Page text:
I want you to do a survey. Ask some people in your life why they don’t use Bitcoin. They’ll probably tell you it’s too hard and complicated, and they don’t want to take the time to figure it out.
Everybody was saying that technical difficulty – in other words, bad UX (User eXperience) – is the main obstacle to adoption, so I set about explaining why Bitcoin so hard to use, and how it could be made easier.
I started breaking things down to find the step that gave the most difficulty. Is it buying the initial bitcoins? No, that’s really no harder than buying a hat or a hamster or anything else; you enter your credit card or bank details, the amount you want to buy, and Bob’s your uncle. People know how to do that.
Is sending bitcoins hard? Not really. Here’s a full blow-by-blow account of the process of sending money with the Mycelium app:
- Tap to open the app.
- Tap ‘Send’ (no room for confusion there)
- Now my choices are ‘QR code’, ‘manual entry’, or ‘clipboard’. Again, pretty simple stuff.
- Next, enter the amount. (Sometimes not even necessary, if the QR code includes that data.)
- Tap to confirm
Not only is that easy, that is actually easier than paying with a credit card, or bank transfer. It’s arguably even easier than paying with cash, where change has to be counted.
Is requesting bitcoins hard? Not really. I just need to say: “My address is 1FWgW1F18cDVyw47zNbZjUTxuhfSS46xgw, please send me bitcoins.”* Is that hard? I don’t think so; people of the parental generation are quite used to saying, “My bank account number and sort code are such-and-such, please make the transfer.”
I came up empty. Nothing is hard about using Bitcoin! Damn! My article is due in tomorrow and I have nothing to say! The interesting thing, though, isn’t that Bitcoin is easy. It’s a subtler point: Bitcoin is easy but people think it’s hard.
A small peer-reviewed study came to the same conclusion: “non-users mistakenly believe they are incapable of using Bitcoin”.
Why is this? The authors of that study suggest one possibility: that people feel they cannot understand the detail of how Bitcoin works, and that they therefore cannot use it. They write, “What is curious in this scenario is that non-user participants are claiming that a lack of technical knowledge is what prevents them from adopting Bitcoin but that is not the case for other payment methods.”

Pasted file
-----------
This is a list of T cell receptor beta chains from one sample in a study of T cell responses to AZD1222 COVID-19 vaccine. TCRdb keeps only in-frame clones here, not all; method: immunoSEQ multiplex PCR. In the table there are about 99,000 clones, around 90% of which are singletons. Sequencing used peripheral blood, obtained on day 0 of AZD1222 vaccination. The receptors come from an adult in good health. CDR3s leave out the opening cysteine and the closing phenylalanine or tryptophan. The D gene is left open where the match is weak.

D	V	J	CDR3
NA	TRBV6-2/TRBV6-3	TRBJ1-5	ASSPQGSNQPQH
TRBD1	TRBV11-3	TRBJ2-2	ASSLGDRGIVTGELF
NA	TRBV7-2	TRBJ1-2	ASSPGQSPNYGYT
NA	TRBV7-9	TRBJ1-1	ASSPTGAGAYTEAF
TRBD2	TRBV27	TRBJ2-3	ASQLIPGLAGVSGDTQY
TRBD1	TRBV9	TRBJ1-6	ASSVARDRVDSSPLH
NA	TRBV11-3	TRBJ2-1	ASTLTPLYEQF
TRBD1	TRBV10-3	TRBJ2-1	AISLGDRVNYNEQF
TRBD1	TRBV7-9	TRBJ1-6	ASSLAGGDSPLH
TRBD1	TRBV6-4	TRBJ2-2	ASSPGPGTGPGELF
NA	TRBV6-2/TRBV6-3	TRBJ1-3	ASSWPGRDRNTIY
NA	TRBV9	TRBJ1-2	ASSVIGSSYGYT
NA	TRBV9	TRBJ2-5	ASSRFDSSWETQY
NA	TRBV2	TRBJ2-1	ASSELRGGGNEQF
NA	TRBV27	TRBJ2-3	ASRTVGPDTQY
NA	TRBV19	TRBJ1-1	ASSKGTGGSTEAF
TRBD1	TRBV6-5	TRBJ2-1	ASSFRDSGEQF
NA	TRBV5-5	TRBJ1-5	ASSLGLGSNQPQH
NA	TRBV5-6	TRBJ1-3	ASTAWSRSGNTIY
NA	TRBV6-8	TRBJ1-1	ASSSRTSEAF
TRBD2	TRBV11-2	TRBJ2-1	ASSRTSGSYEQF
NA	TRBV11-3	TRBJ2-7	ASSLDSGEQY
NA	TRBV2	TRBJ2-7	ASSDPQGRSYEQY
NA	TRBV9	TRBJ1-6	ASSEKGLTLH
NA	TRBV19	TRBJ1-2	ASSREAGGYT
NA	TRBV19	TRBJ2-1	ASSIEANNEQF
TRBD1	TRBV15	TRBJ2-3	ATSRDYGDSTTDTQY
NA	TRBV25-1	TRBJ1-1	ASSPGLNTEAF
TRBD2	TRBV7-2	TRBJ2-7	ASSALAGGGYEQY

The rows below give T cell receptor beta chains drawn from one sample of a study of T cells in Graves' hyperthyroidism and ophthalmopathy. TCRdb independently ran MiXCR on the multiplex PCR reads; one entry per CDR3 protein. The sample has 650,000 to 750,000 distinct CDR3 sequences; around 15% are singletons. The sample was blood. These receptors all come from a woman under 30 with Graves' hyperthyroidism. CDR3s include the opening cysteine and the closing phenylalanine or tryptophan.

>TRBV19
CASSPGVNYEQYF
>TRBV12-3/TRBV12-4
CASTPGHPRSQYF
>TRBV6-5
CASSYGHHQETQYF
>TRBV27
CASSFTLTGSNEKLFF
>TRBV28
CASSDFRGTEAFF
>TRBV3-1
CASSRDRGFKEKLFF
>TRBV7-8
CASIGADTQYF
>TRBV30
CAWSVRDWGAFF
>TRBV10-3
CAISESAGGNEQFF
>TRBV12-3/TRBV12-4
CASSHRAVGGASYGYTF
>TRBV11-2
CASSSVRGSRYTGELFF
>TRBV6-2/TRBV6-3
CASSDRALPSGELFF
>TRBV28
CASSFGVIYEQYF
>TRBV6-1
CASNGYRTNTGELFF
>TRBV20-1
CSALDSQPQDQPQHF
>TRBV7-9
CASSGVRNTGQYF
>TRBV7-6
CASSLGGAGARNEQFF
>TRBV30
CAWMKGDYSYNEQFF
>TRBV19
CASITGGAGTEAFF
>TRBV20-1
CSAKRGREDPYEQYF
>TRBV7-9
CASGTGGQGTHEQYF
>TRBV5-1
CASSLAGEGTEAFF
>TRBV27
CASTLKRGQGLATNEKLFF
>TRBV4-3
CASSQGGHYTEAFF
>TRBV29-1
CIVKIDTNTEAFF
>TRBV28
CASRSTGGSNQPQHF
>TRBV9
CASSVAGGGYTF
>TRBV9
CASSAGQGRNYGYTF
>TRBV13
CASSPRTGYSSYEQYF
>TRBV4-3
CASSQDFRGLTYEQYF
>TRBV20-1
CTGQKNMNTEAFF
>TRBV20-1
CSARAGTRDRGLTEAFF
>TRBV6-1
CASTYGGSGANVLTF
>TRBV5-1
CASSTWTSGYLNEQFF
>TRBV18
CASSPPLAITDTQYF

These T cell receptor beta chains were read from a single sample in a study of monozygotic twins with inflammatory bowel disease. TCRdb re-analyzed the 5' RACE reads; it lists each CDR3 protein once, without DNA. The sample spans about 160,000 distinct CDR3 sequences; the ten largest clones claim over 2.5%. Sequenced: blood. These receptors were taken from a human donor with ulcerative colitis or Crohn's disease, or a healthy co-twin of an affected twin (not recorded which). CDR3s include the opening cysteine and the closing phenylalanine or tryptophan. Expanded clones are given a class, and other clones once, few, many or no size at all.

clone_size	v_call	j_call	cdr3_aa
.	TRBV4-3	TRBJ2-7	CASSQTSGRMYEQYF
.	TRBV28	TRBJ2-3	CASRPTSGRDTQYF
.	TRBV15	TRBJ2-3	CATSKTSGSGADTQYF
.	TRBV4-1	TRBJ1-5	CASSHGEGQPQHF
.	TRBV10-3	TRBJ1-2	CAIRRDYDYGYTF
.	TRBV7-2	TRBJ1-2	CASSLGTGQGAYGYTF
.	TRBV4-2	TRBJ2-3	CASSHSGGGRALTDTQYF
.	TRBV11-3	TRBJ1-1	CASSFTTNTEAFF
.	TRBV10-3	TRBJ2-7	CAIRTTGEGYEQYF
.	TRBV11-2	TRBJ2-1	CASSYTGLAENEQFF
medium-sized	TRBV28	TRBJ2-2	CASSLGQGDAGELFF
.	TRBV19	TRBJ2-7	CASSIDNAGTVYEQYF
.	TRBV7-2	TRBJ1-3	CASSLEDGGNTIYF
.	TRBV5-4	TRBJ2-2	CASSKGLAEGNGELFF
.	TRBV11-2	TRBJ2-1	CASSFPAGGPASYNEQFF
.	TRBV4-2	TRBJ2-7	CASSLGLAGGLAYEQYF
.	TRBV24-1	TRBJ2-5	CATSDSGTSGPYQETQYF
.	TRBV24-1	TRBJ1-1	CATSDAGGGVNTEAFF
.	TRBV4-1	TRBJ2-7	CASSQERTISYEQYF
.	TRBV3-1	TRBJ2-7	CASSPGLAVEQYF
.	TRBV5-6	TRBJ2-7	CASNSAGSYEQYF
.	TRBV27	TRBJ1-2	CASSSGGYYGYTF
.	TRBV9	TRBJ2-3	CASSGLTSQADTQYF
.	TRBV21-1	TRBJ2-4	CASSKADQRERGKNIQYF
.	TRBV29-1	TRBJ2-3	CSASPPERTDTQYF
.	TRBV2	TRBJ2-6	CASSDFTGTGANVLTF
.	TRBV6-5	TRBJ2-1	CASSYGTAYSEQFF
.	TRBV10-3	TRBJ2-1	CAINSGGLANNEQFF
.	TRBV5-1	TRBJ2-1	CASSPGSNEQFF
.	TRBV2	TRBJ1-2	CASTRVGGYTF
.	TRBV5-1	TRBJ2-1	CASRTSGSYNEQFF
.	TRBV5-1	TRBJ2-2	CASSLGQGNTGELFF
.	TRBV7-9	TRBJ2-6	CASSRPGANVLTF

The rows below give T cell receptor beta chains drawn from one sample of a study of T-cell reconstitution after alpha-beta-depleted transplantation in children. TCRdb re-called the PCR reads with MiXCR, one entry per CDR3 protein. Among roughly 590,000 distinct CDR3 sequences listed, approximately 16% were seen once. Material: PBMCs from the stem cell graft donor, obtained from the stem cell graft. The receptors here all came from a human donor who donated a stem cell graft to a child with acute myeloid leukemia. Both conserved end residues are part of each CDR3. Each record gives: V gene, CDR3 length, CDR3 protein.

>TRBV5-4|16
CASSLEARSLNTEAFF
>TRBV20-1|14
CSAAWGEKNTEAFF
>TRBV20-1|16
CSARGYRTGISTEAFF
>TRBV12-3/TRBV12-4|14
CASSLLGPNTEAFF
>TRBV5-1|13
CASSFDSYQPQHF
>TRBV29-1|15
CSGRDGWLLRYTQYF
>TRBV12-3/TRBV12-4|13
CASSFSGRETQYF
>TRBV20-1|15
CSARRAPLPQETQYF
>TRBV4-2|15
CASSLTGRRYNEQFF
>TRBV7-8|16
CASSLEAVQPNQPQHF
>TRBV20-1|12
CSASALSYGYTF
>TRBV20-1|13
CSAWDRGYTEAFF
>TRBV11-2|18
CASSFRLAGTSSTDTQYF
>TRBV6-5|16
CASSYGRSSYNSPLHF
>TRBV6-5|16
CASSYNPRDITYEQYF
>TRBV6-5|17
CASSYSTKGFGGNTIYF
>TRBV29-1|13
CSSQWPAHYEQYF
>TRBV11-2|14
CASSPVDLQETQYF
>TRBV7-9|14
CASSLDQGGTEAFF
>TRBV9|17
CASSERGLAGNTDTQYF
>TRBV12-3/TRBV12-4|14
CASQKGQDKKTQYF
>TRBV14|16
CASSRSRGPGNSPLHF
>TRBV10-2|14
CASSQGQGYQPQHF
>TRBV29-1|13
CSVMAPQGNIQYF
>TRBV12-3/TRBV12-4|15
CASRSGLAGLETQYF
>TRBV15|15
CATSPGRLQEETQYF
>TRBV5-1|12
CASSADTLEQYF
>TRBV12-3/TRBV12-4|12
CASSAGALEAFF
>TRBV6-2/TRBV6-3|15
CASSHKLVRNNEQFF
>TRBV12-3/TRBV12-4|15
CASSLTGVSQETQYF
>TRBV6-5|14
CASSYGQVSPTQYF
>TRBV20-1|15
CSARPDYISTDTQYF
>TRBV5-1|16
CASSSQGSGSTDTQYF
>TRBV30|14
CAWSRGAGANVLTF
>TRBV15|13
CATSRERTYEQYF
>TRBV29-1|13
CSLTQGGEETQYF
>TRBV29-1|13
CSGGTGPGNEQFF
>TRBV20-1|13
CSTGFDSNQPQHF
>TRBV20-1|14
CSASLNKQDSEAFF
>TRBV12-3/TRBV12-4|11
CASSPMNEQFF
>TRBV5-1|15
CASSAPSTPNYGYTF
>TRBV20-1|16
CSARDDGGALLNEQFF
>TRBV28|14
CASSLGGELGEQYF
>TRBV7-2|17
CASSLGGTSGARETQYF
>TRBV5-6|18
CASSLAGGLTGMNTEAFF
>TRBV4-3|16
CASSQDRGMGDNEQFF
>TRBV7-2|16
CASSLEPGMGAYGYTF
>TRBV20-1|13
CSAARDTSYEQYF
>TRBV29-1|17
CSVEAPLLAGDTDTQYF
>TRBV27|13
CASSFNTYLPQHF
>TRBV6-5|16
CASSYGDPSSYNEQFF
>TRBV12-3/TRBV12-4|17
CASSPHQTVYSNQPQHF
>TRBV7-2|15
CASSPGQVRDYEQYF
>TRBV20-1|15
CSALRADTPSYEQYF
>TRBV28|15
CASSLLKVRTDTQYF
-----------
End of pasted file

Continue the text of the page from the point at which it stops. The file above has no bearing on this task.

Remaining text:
This may be true, especially if people are mentally lumping Bitcoin together with ‘computer’ things in general. Everyone has at least one bad memory of trying to use some esoteric computer system and getting no result but frustration. If people feel they have to understand Bitcoin to use it, and are bad at understanding “all that computery stuff,” then they’ll steer clear. However, I think there is more to it than that.
For one thing, people are spoiled for choice. Psychologist Sheena Iyengar asked one group of people to choose between 6 kinds of jam, and another group to choose between 24 kinds of jam. The group with 24 options were more likely to be paralyzed by choice, and walk away jam-less.
This psychology is important for people in the Bitcoin industry (as well as jam salesmen) to understand. Someone trying to get started with Bitcoin is faced with a lot of choices. “Should I get a hardware wallet, an app, an online wallet, a paper wallet, or a desktop wallet? Which is the best hardware wallet – Trezor, Ledger, or KeepKey? Should I buy my first bitcoins from an exchange or from Local Bitcoins? Which exchange – Circle, Coinbase, Coinjar, Bitfinex, Bitquick, Bitbargain, BTC-e, Kraken?”
Not only do they have a lot of choices, but – being beginners – they have no knowledge to inform their choice. That has all the psychological ingredients of a hard decision. It’s easier to just walk away.
(Some practical advice: if you want to get your friends using Bitcoin, just make this decision for them. Don’t tell them they have a choice of wallets; just tell them the way to use Bitcoin is to download Electrum, and the way to buy it is on Local Bitcoins.)
Bitcoin’s reputation for difficulty may also be a hangover from the old days. It used to be true. Bitcoin was hard to use in 2009 and 2010, and few things are harder to get rid of than a bad reputation.
To recap: Bitcoin isn’t that hard to use, but it’s seen as hard because people are intimidated by its technological aura, because there are a lot of hard decisions to make, and because it got a reputation for difficulty in its early days.
What could break down these barriers to adoption? One thing is a sufficiently motivating use-case, like a large international transfer, or something they really want that can only be paid for in Bitcoin. After all, people do hard things all the time; they earn degrees, go to the gym, and eat 24-oz steaks. They do hard things because they believe their life will be considerably better afterwards. That’s the other half of what’s holding back Bitcoin adoption: it’s seen not just as a challenge, but as a challenge with no payoff. With a sufficiently motivating use-case, people figure out how to use Bitcoin on day one.
* I had to bribe my editor to let me slip that subliminal message into this article.
** Note from editor: We agreed on 80 percent, right?